Aug 15, 2018 | Updated: 01:42 PM EDT

Were the Moons of Mars from the Red Planet Or Stolen from the Asteroid Belt?

May 25, 2015 01:41 PM EDT

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The moons of Mars weren't discovered until after many of the moons around other planets had already been found.  In the late 1800s astronomer Asaph Hall finally found the two moons of the Red Planet that he named Phobos and Deimos.

A century later, images from spacecraft revealed that moons didn't look much like moons, but instead they looked more like asteroids.  They were dark, heavily marked with craters and shaped like potatoes.  This suggested that Mars had stolen them from the asteroid belt. 

Now, planetary scientists have conducted the first computer simulations that actually support an alternate idea that like Earth's moon, the two satellites formed after a large object smashed into the planet kicking up debris.

This hypothesis has been around for decades but continues to be hotly contested.  "It was embarrassing how badly people came after me," says geologist Robert Craddock of the Smithsonian Institution's National Air and Space Museum in Washington, D.C., who presented the idea at a 1994 conference. "The general tone was this couldn't possibly work."  He submitted his work to several journals that all rejected it.  Years later, Craddock returned to his work after another scientists became interested in his work and some of his critics either retired or died.

This once dismissed work has now inspired not one, but two teams of planetary scientists to model what might have happened if an object 10 times the size of Ceres, the largest asteroid in the asteroid belt, hit Mars. 

Planetary scientists Robin Canup and Julien Salmon of the Southwest Research Institute in Boulder, Colorado, presented their simulations at a conference late last year. And planetary scientists Robert Citron of the University of California, Berkeley, and Hidenori Genda and Shigeru Ida of the Tokyo Institute of Technology published their own calculations in the 15 May issue of Icarus.

Although the two teams were unaware of each other, they both reached the same conclusion.  A large impact can indeed form two moons.  Canup also suspects that the impact created not two, but three moons with the third moon being much larger with an estimated diameter of 300 kilometers.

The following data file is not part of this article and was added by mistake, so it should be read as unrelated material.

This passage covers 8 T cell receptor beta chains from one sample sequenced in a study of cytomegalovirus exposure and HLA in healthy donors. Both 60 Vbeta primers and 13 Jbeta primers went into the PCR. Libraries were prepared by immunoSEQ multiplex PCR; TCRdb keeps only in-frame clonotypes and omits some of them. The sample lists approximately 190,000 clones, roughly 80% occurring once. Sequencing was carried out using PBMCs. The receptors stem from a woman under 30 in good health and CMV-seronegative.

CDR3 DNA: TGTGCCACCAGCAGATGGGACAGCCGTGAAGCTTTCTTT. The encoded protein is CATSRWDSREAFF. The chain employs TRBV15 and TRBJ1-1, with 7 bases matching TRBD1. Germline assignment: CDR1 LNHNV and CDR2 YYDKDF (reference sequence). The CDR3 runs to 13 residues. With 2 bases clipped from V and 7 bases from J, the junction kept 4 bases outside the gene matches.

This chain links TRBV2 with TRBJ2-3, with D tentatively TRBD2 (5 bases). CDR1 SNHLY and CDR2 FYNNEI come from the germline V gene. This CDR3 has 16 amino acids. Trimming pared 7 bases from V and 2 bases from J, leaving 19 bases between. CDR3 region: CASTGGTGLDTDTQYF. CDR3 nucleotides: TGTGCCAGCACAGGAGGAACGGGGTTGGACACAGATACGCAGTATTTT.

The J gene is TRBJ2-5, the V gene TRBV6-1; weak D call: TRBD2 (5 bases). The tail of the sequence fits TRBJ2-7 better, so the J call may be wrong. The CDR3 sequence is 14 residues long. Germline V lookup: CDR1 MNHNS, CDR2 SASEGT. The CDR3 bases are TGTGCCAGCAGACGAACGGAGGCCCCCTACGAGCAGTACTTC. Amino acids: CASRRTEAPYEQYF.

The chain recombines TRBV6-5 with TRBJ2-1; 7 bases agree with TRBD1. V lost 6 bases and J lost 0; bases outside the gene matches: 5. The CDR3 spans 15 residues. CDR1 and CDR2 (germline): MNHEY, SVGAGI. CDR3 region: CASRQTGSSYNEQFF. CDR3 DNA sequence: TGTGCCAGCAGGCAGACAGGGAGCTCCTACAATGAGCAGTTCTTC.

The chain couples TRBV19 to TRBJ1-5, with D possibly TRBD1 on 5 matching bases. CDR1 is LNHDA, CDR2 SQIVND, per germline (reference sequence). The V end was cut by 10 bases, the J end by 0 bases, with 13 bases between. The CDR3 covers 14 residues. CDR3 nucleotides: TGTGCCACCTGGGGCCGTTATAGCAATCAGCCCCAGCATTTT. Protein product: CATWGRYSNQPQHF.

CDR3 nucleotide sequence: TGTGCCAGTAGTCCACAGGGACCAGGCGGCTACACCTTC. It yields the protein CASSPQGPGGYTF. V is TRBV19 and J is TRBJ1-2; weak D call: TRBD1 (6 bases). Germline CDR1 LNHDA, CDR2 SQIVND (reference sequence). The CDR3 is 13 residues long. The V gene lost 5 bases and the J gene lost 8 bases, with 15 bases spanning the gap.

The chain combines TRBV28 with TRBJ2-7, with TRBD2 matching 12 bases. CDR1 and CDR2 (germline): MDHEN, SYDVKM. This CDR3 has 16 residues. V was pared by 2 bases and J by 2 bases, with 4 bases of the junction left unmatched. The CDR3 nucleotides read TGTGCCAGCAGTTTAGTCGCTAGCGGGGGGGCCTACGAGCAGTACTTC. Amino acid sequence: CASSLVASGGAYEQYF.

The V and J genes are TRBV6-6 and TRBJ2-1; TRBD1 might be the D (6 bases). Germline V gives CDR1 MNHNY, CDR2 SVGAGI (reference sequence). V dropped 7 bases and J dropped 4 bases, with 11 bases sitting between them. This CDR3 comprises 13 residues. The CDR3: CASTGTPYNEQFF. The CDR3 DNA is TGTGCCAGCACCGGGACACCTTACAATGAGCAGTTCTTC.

Canup believes that this moon probably lasted a few hundred million years before being pulled in by the gravity of the Red Planet and crashing into its surface.

"I think they're absolutely on the right track," says William McKinnon, a planetary scientist at Washington University in St. Louis. "It makes it much more believable to have a simulation that actually works." McKinnon says that if the moons are really captured asteroids, they should have elliptical orbits far from the planet, but they actually have circular paths close to the planet, as expected if the satellites formed by impact.

Not all scientists agree, however.  "I think by far the interpretation most consistent with observable characteristics of the moons aside from their orbits-[their] density, spectral properties, [dark color]-would be that they're captured asteroids," said Scott Murchie, a planetary scientist at Johns Hopkins University in Baltimore, Maryland, who has been studying the moons of Mars for more than 25 years.

All the scientists do agree on one thing, however.  To solve the controversy, a spacecraft must be sent to the moons to learn the truth.  A collision would vaporize any water ice or hydrogen on the surface.  If they were to find ice and hydrogen, then there is a good chance they are stolen asteroids, if not, it was most likely a collision.

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